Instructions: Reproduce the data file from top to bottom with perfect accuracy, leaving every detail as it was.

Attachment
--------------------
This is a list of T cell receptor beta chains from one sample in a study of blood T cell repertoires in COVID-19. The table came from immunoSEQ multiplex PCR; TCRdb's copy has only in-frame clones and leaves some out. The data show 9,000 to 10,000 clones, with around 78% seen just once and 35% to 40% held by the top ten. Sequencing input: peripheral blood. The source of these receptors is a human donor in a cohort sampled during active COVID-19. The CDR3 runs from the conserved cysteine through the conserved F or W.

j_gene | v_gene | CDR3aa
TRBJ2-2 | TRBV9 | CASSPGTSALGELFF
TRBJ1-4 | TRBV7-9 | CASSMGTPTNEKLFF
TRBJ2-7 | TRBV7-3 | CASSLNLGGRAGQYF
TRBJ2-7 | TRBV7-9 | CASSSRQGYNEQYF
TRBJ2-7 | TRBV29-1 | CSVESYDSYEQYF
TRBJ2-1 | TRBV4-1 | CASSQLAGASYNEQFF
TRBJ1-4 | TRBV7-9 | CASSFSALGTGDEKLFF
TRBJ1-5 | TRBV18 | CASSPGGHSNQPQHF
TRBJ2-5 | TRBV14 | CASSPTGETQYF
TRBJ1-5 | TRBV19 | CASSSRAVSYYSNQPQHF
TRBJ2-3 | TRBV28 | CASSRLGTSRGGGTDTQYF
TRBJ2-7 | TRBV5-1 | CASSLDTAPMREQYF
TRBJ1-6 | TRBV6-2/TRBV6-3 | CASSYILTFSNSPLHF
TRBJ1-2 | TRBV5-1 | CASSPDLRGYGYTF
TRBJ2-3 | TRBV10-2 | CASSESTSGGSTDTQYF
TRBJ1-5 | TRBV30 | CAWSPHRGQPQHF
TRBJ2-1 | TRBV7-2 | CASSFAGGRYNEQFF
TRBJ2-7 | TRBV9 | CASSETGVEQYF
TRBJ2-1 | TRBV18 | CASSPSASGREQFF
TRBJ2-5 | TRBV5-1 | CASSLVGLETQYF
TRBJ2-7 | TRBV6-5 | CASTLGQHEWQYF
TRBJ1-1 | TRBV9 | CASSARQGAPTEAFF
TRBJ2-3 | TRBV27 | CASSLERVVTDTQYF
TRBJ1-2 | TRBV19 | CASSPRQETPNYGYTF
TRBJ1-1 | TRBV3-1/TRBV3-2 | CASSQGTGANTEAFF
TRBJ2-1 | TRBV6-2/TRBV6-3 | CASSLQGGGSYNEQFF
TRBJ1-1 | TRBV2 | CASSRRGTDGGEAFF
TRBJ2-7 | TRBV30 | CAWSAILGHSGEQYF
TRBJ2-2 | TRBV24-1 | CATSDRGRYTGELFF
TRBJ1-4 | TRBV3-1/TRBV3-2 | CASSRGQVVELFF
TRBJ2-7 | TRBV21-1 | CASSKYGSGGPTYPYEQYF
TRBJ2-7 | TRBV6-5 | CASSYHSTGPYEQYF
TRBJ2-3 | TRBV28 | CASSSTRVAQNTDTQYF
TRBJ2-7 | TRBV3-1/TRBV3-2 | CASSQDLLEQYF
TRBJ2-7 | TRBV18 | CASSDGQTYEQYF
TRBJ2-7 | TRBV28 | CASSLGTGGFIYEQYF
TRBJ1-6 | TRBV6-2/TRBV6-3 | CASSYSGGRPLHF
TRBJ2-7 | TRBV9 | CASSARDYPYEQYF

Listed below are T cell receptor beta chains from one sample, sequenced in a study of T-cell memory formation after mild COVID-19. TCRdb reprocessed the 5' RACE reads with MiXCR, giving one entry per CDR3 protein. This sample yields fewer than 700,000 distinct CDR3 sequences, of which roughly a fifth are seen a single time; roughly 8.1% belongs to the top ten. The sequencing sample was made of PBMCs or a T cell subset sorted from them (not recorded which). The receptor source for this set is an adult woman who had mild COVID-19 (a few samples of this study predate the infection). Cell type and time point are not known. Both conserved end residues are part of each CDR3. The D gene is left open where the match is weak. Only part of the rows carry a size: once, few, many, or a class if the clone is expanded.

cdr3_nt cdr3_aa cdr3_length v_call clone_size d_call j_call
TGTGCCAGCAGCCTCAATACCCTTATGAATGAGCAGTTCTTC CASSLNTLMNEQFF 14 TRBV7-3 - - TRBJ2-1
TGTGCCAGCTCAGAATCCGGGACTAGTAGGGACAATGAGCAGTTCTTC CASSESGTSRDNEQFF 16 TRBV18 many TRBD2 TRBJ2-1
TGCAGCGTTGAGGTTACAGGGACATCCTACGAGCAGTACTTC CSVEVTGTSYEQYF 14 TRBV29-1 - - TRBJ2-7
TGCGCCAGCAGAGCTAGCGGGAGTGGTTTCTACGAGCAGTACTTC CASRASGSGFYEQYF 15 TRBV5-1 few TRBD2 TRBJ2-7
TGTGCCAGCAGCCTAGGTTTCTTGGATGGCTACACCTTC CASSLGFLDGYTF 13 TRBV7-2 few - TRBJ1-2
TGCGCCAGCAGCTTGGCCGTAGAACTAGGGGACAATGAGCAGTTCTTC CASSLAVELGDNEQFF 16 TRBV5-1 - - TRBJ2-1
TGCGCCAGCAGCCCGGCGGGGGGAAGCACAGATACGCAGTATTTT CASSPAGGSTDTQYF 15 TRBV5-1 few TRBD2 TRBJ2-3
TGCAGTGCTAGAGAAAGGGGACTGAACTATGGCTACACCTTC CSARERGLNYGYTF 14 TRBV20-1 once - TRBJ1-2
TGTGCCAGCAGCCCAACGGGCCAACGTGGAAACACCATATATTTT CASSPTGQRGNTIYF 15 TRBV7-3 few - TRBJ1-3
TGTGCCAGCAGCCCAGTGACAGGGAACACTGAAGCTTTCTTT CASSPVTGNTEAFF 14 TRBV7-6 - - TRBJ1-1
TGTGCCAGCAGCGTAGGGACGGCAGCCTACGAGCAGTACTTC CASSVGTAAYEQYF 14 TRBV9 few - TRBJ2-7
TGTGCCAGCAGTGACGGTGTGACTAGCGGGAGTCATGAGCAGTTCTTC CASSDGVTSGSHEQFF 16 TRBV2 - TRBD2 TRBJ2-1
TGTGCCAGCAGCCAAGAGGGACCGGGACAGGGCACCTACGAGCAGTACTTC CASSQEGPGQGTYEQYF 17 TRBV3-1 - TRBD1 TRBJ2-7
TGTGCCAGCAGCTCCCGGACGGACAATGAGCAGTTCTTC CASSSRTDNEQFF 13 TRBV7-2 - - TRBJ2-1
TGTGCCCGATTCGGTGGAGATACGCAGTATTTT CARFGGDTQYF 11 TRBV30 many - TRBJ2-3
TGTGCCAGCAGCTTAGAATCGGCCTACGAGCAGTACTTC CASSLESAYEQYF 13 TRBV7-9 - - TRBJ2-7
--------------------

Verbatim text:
This is a list of T cell receptor beta chains from one sample in a study of blood T cell repertoires in COVID-19. The table came from immunoSEQ multiplex PCR; TCRdb's copy has only in-frame clones and leaves some out. The data show 9,000 to 10,000 clones, with around 78% seen just once and 35% to 40% held by the top ten. Sequencing input: peripheral blood. The source of these receptors is a human donor in a cohort sampled during active COVID-19. The CDR3 runs from the conserved cysteine through the conserved F or W.

j_gene | v_gene | CDR3aa
TRBJ2-2 | TRBV9 | CASSPGTSALGELFF
TRBJ1-4 | TRBV7-9 | CASSMGTPTNEKLFF
TRBJ2-7 | TRBV7-3 | CASSLNLGGRAGQYF
TRBJ2-7 | TRBV7-9 | CASSSRQGYNEQYF
TRBJ2-7 | TRBV29-1 | CSVESYDSYEQYF
TRBJ2-1 | TRBV4-1 | CASSQLAGASYNEQFF
TRBJ1-4 | TRBV7-9 | CASSFSALGTGDEKLFF
TRBJ1-5 | TRBV18 | CASSPGGHSNQPQHF
TRBJ2-5 | TRBV14 | CASSPTGETQYF
TRBJ1-5 | TRBV19 | CASSSRAVSYYSNQPQHF
TRBJ2-3 | TRBV28 | CASSRLGTSRGGGTDTQYF
TRBJ2-7 | TRBV5-1 | CASSLDTAPMREQYF
TRBJ1-6 | TRBV6-2/TRBV6-3 | CASSYILTFSNSPLHF
TRBJ1-2 | TRBV5-1 | CASSPDLRGYGYTF
TRBJ2-3 | TRBV10-2 | CASSESTSGGSTDTQYF
TRBJ1-5 | TRBV30 | CAWSPHRGQPQHF
TRBJ2-1 | TRBV7-2 | CASSFAGGRYNEQFF
TRBJ2-7 | TRBV9 | CASSETGVEQYF
TRBJ2-1 | TRBV18 | CASSPSASGREQFF
TRBJ2-5 | TRBV5-1 | CASSLVGLETQYF
TRBJ2-7 | TRBV6-5 | CASTLGQHEWQYF
TRBJ1-1 | TRBV9 | CASSARQGAPTEAFF
TRBJ2-3 | TRBV27 | CASSLERVVTDTQYF
TRBJ1-2 | TRBV19 | CASSPRQETPNYGYTF
TRBJ1-1 | TRBV3-1/TRBV3-2 | CASSQGTGANTEAFF
TRBJ2-1 | TRBV6-2/TRBV6-3 | CASSLQGGGSYNEQFF
TRBJ1-1 | TRBV2 | CASSRRGTDGGEAFF
TRBJ2-7 | TRBV30 | CAWSAILGHSGEQYF
TRBJ2-2 | TRBV24-1 | CATSDRGRYTGELFF
TRBJ1-4 | TRBV3-1/TRBV3-2 | CASSRGQVVELFF
TRBJ2-7 | TRBV21-1 | CASSKYGSGGPTYPYEQYF
TRBJ2-7 | TRBV6-5 | CASSYHSTGPYEQYF
TRBJ2-3 | TRBV28 | CASSSTRVAQNTDTQYF
TRBJ2-7 | TRBV3-1/TRBV3-2 | CASSQDLLEQYF
TRBJ2-7 | TRBV18 | CASSDGQTYEQYF
TRBJ2-7 | TRBV28 | CASSLGTGGFIYEQYF
TRBJ1-6 | TRBV6-2/TRBV6-3 | CASSYSGGRPLHF
TRBJ2-7 | TRBV9 | CASSARDYPYEQYF

Listed below are T cell receptor beta chains from one sample, sequenced in a study of T-cell memory formation after mild COVID-19. TCRdb reprocessed the 5' RACE reads with MiXCR, giving one entry per CDR3 protein. This sample yields fewer than 700,000 distinct CDR3 sequences, of which roughly a fifth are seen a single time; roughly 8.1% belongs to the top ten. The sequencing sample was made of PBMCs or a T cell subset sorted from them (not recorded which). The receptor source for this set is an adult woman who had mild COVID-19 (a few samples of this study predate the infection). Cell type and time point are not known. Both conserved end residues are part of each CDR3. The D gene is left open where the match is weak. Only part of the rows carry a size: once, few, many, or a class if the clone is expanded.

cdr3_nt cdr3_aa cdr3_length v_call clone_size d_call j_call
TGTGCCAGCAGCCTCAATACCCTTATGAATGAGCAGTTCTTC CASSLNTLMNEQFF 14 TRBV7-3 - - TRBJ2-1
TGTGCCAGCTCAGAATCCGGGACTAGTAGGGACAATGAGCAGTTCTTC CASSESGTSRDNEQFF 16 TRBV18 many TRBD2 TRBJ2-1
TGCAGCGTTGAGGTTACAGGGACATCCTACGAGCAGTACTTC CSVEVTGTSYEQYF 14 TRBV29-1 - - TRBJ2-7
TGCGCCAGCAGAGCTAGCGGGAGTGGTTTCTACGAGCAGTACTTC CASRASGSGFYEQYF 15 TRBV5-1 few TRBD2 TRBJ2-7
TGTGCCAGCAGCCTAGGTTTCTTGGATGGCTACACCTTC CASSLGFLDGYTF 13 TRBV7-2 few - TRBJ1-2
TGCGCCAGCAGCTTGGCCGTAGAACTAGGGGACAATGAGCAGTTCTTC CASSLAVELGDNEQFF 16 TRBV5-1 - - TRBJ2-1
TGCGCCAGCAGCCCGGCGGGGGGAAGCACAGATACGCAGTATTTT CASSPAGGSTDTQYF 15 TRBV5-1 few TRBD2 TRBJ2-3
TGCAGTGCTAGAGAAAGGGGACTGAACTATGGCTACACCTTC CSARERGLNYGYTF 14 TRBV20-1 once - TRBJ1-2
TGTGCCAGCAGCCCAACGGGCCAACGTGGAAACACCATATATTTT CASSPTGQRGNTIYF 15 TRBV7-3 few - TRBJ1-3
TGTGCCAGCAGCCCAGTGACAGGGAACACTGAAGCTTTCTTT CASSPVTGNTEAFF 14 TRBV7-6 - - TRBJ1-1
TGTGCCAGCAGCGTAGGGACGGCAGCCTACGAGCAGTACTTC CASSVGTAAYEQYF 14 TRBV9 few - TRBJ2-7
TGTGCCAGCAGTGACGGTGTGACTAGCGGGAGTCATGAGCAGTTCTTC CASSDGVTSGSHEQFF 16 TRBV2 - TRBD2 TRBJ2-1
TGTGCCAGCAGCCAAGAGGGACCGGGACAGGGCACCTACGAGCAGTACTTC CASSQEGPGQGTYEQYF 17 TRBV3-1 - TRBD1 TRBJ2-7
TGTGCCAGCAGCTCCCGGACGGACAATGAGCAGTTCTTC CASSSRTDNEQFF 13 TRBV7-2 - - TRBJ2-1
TGTGCCCGATTCGGTGGAGATACGCAGTATTTT CARFGGDTQYF 11 TRBV30 many - TRBJ2-3
TGTGCCAGCAGCTTAGAATCGGCCTACGAGCAGTACTTC CASSLESAYEQYF 13 TRBV7-9 - - TRBJ2-7